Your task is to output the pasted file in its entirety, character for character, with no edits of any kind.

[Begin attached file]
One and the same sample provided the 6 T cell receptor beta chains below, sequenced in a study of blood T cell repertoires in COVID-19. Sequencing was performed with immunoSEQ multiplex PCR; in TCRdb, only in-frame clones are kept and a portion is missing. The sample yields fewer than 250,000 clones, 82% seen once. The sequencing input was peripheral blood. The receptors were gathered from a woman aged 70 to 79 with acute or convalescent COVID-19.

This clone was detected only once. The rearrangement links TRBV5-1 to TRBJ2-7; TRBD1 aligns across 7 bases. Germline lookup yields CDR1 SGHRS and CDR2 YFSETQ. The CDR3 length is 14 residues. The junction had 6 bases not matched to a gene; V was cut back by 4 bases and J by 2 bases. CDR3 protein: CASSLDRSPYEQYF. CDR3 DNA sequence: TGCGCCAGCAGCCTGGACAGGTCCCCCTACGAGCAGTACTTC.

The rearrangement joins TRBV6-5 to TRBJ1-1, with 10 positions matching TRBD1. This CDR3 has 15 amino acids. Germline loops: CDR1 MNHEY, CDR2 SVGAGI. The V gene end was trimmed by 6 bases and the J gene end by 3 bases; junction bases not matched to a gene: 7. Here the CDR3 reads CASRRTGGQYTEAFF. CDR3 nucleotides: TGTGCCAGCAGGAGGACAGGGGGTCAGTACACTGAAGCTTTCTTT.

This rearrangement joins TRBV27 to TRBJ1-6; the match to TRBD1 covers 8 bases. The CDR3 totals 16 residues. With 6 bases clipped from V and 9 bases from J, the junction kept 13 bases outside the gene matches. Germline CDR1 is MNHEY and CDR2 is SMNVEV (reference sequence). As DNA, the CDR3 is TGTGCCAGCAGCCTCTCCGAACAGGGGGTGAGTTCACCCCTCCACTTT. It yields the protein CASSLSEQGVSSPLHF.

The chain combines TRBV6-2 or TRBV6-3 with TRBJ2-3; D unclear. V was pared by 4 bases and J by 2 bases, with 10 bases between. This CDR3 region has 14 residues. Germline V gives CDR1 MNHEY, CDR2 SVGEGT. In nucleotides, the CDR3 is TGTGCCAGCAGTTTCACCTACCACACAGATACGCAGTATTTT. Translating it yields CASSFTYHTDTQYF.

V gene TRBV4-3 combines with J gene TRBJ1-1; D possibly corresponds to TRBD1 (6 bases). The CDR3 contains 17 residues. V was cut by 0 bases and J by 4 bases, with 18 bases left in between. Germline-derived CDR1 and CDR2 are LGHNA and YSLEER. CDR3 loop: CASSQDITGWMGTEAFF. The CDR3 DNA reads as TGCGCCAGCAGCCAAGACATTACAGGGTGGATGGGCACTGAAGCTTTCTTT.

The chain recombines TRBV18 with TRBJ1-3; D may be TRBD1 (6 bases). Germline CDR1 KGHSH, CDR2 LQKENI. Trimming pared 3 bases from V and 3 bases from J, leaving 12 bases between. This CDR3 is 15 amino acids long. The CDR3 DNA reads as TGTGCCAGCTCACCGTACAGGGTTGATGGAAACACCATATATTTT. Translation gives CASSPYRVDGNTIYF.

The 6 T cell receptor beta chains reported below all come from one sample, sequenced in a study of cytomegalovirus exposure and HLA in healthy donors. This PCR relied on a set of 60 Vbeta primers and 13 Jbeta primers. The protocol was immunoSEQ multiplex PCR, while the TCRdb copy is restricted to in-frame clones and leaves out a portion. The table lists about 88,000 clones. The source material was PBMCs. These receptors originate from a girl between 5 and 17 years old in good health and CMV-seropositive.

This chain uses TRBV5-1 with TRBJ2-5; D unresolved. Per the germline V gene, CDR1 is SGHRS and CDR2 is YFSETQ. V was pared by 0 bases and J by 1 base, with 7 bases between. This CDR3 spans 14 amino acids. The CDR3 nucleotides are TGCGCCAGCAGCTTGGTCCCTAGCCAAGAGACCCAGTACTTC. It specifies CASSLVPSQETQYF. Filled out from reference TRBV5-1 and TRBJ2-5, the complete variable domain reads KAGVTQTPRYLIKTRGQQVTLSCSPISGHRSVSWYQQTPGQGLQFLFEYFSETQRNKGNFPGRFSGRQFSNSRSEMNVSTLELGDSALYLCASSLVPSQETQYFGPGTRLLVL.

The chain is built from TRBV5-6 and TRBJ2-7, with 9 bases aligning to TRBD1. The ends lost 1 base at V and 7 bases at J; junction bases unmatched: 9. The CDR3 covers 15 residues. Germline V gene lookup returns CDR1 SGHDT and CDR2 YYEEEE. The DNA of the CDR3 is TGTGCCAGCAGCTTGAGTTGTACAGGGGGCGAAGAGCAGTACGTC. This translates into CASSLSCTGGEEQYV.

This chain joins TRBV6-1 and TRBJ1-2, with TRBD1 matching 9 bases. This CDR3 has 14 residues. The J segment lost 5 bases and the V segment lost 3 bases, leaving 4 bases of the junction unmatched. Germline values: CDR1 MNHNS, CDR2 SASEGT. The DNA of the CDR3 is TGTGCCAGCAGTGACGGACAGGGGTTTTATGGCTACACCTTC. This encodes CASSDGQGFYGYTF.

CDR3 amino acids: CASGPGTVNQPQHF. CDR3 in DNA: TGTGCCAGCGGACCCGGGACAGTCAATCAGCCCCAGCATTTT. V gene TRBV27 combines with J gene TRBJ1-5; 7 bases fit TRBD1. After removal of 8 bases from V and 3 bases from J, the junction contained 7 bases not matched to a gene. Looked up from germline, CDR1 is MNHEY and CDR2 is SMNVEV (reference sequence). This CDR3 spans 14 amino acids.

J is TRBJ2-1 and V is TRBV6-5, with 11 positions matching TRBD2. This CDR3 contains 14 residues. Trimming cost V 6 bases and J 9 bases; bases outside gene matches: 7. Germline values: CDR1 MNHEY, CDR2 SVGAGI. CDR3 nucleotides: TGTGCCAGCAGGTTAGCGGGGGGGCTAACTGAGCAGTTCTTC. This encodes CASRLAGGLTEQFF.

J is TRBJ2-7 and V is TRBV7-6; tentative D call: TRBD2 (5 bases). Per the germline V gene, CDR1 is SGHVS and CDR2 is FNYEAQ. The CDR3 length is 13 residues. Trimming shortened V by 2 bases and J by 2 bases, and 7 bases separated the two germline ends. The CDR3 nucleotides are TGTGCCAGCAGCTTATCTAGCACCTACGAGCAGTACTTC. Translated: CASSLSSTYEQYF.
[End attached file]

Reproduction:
One and the same sample provided the 6 T cell receptor beta chains below, sequenced in a study of blood T cell repertoires in COVID-19. Sequencing was performed with immunoSEQ multiplex PCR; in TCRdb, only in-frame clones are kept and a portion is missing. The sample yields fewer than 250,000 clones, 82% seen once. The sequencing input was peripheral blood. The receptors were gathered from a woman aged 70 to 79 with acute or convalescent COVID-19.

This clone was detected only once. The rearrangement links TRBV5-1 to TRBJ2-7; TRBD1 aligns across 7 bases. Germline lookup yields CDR1 SGHRS and CDR2 YFSETQ. The CDR3 length is 14 residues. The junction had 6 bases not matched to a gene; V was cut back by 4 bases and J by 2 bases. CDR3 protein: CASSLDRSPYEQYF. CDR3 DNA sequence: TGCGCCAGCAGCCTGGACAGGTCCCCCTACGAGCAGTACTTC.

The rearrangement joins TRBV6-5 to TRBJ1-1, with 10 positions matching TRBD1. This CDR3 has 15 amino acids. Germline loops: CDR1 MNHEY, CDR2 SVGAGI. The V gene end was trimmed by 6 bases and the J gene end by 3 bases; junction bases not matched to a gene: 7. Here the CDR3 reads CASRRTGGQYTEAFF. CDR3 nucleotides: TGTGCCAGCAGGAGGACAGGGGGTCAGTACACTGAAGCTTTCTTT.

This rearrangement joins TRBV27 to TRBJ1-6; the match to TRBD1 covers 8 bases. The CDR3 totals 16 residues. With 6 bases clipped from V and 9 bases from J, the junction kept 13 bases outside the gene matches. Germline CDR1 is MNHEY and CDR2 is SMNVEV (reference sequence). As DNA, the CDR3 is TGTGCCAGCAGCCTCTCCGAACAGGGGGTGAGTTCACCCCTCCACTTT. It yields the protein CASSLSEQGVSSPLHF.

The chain combines TRBV6-2 or TRBV6-3 with TRBJ2-3; D unclear. V was pared by 4 bases and J by 2 bases, with 10 bases between. This CDR3 region has 14 residues. Germline V gives CDR1 MNHEY, CDR2 SVGEGT. In nucleotides, the CDR3 is TGTGCCAGCAGTTTCACCTACCACACAGATACGCAGTATTTT. Translating it yields CASSFTYHTDTQYF.

V gene TRBV4-3 combines with J gene TRBJ1-1; D possibly corresponds to TRBD1 (6 bases). The CDR3 contains 17 residues. V was cut by 0 bases and J by 4 bases, with 18 bases left in between. Germline-derived CDR1 and CDR2 are LGHNA and YSLEER. CDR3 loop: CASSQDITGWMGTEAFF. The CDR3 DNA reads as TGCGCCAGCAGCCAAGACATTACAGGGTGGATGGGCACTGAAGCTTTCTTT.

The chain recombines TRBV18 with TRBJ1-3; D may be TRBD1 (6 bases). Germline CDR1 KGHSH, CDR2 LQKENI. Trimming pared 3 bases from V and 3 bases from J, leaving 12 bases between. This CDR3 is 15 amino acids long. The CDR3 DNA reads as TGTGCCAGCTCACCGTACAGGGTTGATGGAAACACCATATATTTT. Translation gives CASSPYRVDGNTIYF.

The 6 T cell receptor beta chains reported below all come from one sample, sequenced in a study of cytomegalovirus exposure and HLA in healthy donors. This PCR relied on a set of 60 Vbeta primers and 13 Jbeta primers. The protocol was immunoSEQ multiplex PCR, while the TCRdb copy is restricted to in-frame clones and leaves out a portion. The table lists about 88,000 clones. The source material was PBMCs. These receptors originate from a girl between 5 and 17 years old in good health and CMV-seropositive.

This chain uses TRBV5-1 with TRBJ2-5; D unresolved. Per the germline V gene, CDR1 is SGHRS and CDR2 is YFSETQ. V was pared by 0 bases and J by 1 base, with 7 bases between. This CDR3 spans 14 amino acids. The CDR3 nucleotides are TGCGCCAGCAGCTTGGTCCCTAGCCAAGAGACCCAGTACTTC. It specifies CASSLVPSQETQYF. Filled out from reference TRBV5-1 and TRBJ2-5, the complete variable domain reads KAGVTQTPRYLIKTRGQQVTLSCSPISGHRSVSWYQQTPGQGLQFLFEYFSETQRNKGNFPGRFSGRQFSNSRSEMNVSTLELGDSALYLCASSLVPSQETQYFGPGTRLLVL.

The chain is built from TRBV5-6 and TRBJ2-7, with 9 bases aligning to TRBD1. The ends lost 1 base at V and 7 bases at J; junction bases unmatched: 9. The CDR3 covers 15 residues. Germline V gene lookup returns CDR1 SGHDT and CDR2 YYEEEE. The DNA of the CDR3 is TGTGCCAGCAGCTTGAGTTGTACAGGGGGCGAAGAGCAGTACGTC. This translates into CASSLSCTGGEEQYV.

This chain joins TRBV6-1 and TRBJ1-2, with TRBD1 matching 9 bases. This CDR3 has 14 residues. The J segment lost 5 bases and the V segment lost 3 bases, leaving 4 bases of the junction unmatched. Germline values: CDR1 MNHNS, CDR2 SASEGT. The DNA of the CDR3 is TGTGCCAGCAGTGACGGACAGGGGTTTTATGGCTACACCTTC. This encodes CASSDGQGFYGYTF.

CDR3 amino acids: CASGPGTVNQPQHF. CDR3 in DNA: TGTGCCAGCGGACCCGGGACAGTCAATCAGCCCCAGCATTTT. V gene TRBV27 combines with J gene TRBJ1-5; 7 bases fit TRBD1. After removal of 8 bases from V and 3 bases from J, the junction contained 7 bases not matched to a gene. Looked up from germline, CDR1 is MNHEY and CDR2 is SMNVEV (reference sequence). This CDR3 spans 14 amino acids.

J is TRBJ2-1 and V is TRBV6-5, with 11 positions matching TRBD2. This CDR3 contains 14 residues. Trimming cost V 6 bases and J 9 bases; bases outside gene matches: 7. Germline values: CDR1 MNHEY, CDR2 SVGAGI. CDR3 nucleotides: TGTGCCAGCAGGTTAGCGGGGGGGCTAACTGAGCAGTTCTTC. This encodes CASRLAGGLTEQFF.

J is TRBJ2-7 and V is TRBV7-6; tentative D call: TRBD2 (5 bases). Per the germline V gene, CDR1 is SGHVS and CDR2 is FNYEAQ. The CDR3 length is 13 residues. Trimming shortened V by 2 bases and J by 2 bases, and 7 bases separated the two germline ends. The CDR3 nucleotides are TGTGCCAGCAGCTTATCTAGCACCTACGAGCAGTACTTC. Translated: CASSLSSTYEQYF.